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The Classical Station’s interview with Simon Wynberg for Preview!

Interview with Simon Wynberg
by Bethany Tillerson (photo credit: © Stuart Lowe)

Simon Wynberg is this week’s guest for Preview! The Artistic Director at ARC Ensemble, Wynberg has been dedicated to the preservation and spread of traditional Jewish music for decades. ARC Ensemble’s newest release, The Music of Alberto Hemsi, is an album devoted to composer Alberto Hemsi’s Sephardic chamber pieces. It is part of their Music in Exile series, which highlights music by composers forced to flee Nazi-occupied territory. ARC Ensemble is one of Canada’s leading cultural ambassadors, not least because of Simon Wynberg’s tireless efforts. Rob Kennedy’s interview with Simon Wynberg began with a discussion on the origins of Sephardic music.

WYNBERG: The whole concept of Sephardic music is amorphous because as people left and spread around the Mediterranean rim, they adopted the local music into their own and adapted it. You have this mishmash of styles and traditions. When one thinks about nationalism in the early part of the 20th century, you think of people like Bartok, who was going around collecting native traditions and songs and melodies, but with Sephardic music you have this unbelievable spread of music all over the Mediterranean rim. The music permeated this vast area. So for someone tracking down Sephardic music and tracing its origin, it’s a really complicated subject.

Sephardic music is capable of evoking many different moods—it can be dark, it can be light and joyful, it can be brooding, and it can be anywhere in between—and from a young age Alberto Hemsi was dedicated to exploring its unique attributes in his own arrangements.

WYNBERG: You have to go back to Alberto Hemsi’s experience at the conservatory in Milan. He met with one of the professors there who said that as far as he knew, all the traditional Jewish music was lost. He couldn’t produce any examples of it. And this one meeting became the basis of Hemsi’s interest in his own musical roots, because he recalled hearing his grandmother, and typically the female members of his family, singing all these traditional songs. In his late teens, I would imagine this path was laid out to him as someone who was going to collect and codify the history of Sephardic songs. He traveled everywhere collecting these songs–they represent the day-to-day life of people in the various lands around the Mediterranean.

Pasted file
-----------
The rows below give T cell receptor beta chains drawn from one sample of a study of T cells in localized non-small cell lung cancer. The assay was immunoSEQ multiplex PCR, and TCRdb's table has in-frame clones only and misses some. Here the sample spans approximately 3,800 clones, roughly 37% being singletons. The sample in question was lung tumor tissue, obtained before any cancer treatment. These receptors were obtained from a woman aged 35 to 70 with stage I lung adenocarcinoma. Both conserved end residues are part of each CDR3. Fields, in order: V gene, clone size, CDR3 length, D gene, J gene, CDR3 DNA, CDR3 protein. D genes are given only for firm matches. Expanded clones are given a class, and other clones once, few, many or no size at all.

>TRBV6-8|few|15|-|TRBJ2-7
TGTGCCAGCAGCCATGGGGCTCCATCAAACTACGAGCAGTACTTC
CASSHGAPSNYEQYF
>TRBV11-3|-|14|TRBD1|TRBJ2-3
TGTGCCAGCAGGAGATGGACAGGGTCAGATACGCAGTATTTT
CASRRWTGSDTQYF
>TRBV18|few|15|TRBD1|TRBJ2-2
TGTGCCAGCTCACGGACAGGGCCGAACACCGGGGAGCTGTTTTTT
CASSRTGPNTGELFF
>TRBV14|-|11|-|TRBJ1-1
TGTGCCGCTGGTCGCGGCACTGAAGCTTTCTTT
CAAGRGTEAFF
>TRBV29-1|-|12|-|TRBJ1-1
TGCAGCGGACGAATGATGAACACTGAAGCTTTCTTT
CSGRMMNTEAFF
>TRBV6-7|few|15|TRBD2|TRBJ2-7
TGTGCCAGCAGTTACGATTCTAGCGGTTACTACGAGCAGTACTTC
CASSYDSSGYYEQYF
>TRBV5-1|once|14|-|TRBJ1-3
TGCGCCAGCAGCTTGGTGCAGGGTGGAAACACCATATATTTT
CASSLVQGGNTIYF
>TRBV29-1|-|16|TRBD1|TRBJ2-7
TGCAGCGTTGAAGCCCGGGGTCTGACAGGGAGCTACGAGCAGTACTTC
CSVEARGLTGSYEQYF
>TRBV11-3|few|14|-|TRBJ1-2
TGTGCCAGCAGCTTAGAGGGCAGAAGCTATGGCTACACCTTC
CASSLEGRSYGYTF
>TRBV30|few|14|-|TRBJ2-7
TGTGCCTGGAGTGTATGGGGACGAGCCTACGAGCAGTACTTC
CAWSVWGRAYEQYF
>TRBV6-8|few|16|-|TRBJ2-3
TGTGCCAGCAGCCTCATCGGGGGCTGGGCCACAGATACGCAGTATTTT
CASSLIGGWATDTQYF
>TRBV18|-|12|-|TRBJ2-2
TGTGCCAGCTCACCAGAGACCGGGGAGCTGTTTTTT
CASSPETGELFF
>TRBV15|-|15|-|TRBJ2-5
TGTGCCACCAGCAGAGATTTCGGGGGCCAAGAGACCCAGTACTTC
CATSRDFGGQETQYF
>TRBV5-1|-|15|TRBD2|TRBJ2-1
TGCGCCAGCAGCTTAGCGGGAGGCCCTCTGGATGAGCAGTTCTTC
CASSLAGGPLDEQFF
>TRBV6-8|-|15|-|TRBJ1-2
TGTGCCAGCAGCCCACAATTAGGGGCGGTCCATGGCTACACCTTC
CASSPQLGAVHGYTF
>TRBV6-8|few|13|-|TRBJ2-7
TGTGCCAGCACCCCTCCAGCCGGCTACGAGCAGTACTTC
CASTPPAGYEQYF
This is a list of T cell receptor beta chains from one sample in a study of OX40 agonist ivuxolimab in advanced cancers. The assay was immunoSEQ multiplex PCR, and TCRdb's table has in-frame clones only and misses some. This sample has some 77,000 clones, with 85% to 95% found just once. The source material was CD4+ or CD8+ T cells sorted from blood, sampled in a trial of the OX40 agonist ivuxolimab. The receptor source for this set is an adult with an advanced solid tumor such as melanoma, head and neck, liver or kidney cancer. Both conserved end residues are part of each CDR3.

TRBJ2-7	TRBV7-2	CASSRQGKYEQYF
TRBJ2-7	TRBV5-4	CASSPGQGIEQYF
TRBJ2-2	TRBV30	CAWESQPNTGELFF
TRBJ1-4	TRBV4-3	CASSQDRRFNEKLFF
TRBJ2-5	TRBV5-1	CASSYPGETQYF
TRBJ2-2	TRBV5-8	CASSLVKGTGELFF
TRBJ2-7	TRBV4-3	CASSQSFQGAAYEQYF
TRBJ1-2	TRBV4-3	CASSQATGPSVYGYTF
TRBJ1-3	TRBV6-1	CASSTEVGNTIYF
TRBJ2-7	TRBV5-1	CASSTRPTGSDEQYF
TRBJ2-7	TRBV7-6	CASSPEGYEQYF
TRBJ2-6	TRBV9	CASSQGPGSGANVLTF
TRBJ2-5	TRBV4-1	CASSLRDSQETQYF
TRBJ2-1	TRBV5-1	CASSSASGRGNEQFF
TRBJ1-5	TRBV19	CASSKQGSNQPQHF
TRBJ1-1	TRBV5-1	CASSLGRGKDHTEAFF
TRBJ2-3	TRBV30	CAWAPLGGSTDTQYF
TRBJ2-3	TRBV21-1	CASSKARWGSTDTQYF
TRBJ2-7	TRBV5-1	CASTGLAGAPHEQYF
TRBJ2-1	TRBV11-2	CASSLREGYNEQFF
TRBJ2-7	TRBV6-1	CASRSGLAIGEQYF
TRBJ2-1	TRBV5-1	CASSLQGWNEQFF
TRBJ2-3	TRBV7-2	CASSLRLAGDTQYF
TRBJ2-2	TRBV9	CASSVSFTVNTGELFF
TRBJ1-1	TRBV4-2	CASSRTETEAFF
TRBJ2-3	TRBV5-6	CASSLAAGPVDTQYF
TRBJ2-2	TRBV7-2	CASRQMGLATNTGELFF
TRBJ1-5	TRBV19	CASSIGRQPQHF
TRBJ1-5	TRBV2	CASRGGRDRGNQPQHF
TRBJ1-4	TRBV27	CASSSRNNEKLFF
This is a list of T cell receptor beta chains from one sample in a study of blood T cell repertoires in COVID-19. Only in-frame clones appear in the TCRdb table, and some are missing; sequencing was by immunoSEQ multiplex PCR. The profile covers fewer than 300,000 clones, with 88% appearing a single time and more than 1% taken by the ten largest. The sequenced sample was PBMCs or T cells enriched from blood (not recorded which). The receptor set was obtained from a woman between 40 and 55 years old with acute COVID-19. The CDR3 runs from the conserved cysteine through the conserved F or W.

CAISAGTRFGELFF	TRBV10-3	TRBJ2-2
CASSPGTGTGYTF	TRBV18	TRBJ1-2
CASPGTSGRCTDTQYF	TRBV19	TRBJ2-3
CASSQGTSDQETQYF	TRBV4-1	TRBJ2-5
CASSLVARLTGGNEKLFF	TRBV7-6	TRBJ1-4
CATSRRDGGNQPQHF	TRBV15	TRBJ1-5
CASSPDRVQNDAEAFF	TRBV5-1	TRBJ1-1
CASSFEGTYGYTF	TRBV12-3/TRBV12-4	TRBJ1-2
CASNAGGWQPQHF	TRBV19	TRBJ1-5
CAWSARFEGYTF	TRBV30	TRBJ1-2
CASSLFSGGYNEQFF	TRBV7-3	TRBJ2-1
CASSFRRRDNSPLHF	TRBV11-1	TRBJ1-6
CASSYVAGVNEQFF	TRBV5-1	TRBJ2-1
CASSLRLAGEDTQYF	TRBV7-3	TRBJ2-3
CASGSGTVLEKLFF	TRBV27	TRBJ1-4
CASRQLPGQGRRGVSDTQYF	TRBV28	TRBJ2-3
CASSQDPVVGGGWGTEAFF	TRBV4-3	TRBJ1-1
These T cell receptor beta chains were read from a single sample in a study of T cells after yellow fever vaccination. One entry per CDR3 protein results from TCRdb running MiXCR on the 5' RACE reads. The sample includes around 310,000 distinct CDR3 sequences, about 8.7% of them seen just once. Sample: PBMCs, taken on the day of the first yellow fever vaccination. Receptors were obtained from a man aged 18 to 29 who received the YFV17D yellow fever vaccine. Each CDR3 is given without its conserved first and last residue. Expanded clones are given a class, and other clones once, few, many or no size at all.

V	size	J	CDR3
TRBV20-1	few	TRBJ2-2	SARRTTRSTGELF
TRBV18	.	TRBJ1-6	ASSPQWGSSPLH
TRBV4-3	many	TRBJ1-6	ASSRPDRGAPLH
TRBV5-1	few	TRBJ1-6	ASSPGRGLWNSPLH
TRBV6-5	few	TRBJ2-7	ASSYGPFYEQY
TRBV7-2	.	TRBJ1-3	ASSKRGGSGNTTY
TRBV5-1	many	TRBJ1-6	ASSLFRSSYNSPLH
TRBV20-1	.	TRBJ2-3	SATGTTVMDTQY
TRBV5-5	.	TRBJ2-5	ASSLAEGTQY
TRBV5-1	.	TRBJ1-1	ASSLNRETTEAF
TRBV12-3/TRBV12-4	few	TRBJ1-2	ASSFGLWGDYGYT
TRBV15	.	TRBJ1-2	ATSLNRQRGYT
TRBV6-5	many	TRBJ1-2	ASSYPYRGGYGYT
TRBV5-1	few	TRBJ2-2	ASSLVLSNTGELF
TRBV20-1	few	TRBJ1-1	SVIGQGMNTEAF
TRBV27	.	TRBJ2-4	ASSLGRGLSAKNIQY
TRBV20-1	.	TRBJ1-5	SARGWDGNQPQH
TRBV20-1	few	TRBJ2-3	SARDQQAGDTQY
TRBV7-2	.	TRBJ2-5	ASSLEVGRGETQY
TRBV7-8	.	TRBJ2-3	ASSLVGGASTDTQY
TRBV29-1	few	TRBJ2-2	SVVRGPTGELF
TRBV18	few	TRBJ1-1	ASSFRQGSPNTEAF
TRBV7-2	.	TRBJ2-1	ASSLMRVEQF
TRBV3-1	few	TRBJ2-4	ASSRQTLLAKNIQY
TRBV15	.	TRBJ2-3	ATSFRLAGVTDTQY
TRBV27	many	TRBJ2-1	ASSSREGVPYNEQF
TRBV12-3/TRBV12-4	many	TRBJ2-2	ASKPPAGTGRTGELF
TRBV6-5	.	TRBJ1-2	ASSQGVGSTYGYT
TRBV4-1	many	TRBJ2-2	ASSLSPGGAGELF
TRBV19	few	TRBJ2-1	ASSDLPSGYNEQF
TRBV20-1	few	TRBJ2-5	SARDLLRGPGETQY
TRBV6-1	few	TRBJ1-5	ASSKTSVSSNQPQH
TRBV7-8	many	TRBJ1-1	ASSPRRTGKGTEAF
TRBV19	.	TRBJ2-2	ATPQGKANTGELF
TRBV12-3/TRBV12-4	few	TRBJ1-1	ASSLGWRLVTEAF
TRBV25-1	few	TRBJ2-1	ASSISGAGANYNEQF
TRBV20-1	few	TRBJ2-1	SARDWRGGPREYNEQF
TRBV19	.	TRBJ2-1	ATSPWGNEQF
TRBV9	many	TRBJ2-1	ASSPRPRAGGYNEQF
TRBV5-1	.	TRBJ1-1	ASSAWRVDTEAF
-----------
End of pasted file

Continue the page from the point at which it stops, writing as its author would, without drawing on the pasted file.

The discussion then turned to ARC Ensemble’s new contribution to their Music in Exile series, as well as the pieces’ history–the first piece, for instance, originated in Greece.

WYNBERG: Hemsi lived for some time in Rhodes, Greece. During the Second World War, 72 members of his wife’s family were taken off to Auschwitz and the entire Jewish population of Rhodes was annihilated. Hemsi came along at exactly the right time, in the 1920s, and he managed to research and document the songs that were being sung in Rhodes. And of course, that whole tradition was annihilated during the Second World War, so there’s a sense of providential timing to his arrival on the scene and his collection of these melodies. 

The real excitement that propels these melodies along is in the accompaniment. In the Sephardic songs, you’ve got these extraordinarily complicated piano accompaniments, because he felt that these songs needed to be heard by concert goers, not just in folkloric settings by aficionados of folksong. So he wanted these songs to be played on stages, on recital stages, and sung by professional singers. He dressed them up with these extraordinary accompaniments and fascinating harmonies. Most of his material is vocal, so the instrumental stuff has been totally ignored. This is the first recording devoted to his instrumental works, which are just absolutely fascinating.

Listen to Simon Wynberg’s interview on Preview! on Sunday, December 11th, at 7 p.m. eastern. You can listen online at TheClassicalStation.org, on 89.7 FM, or on the App.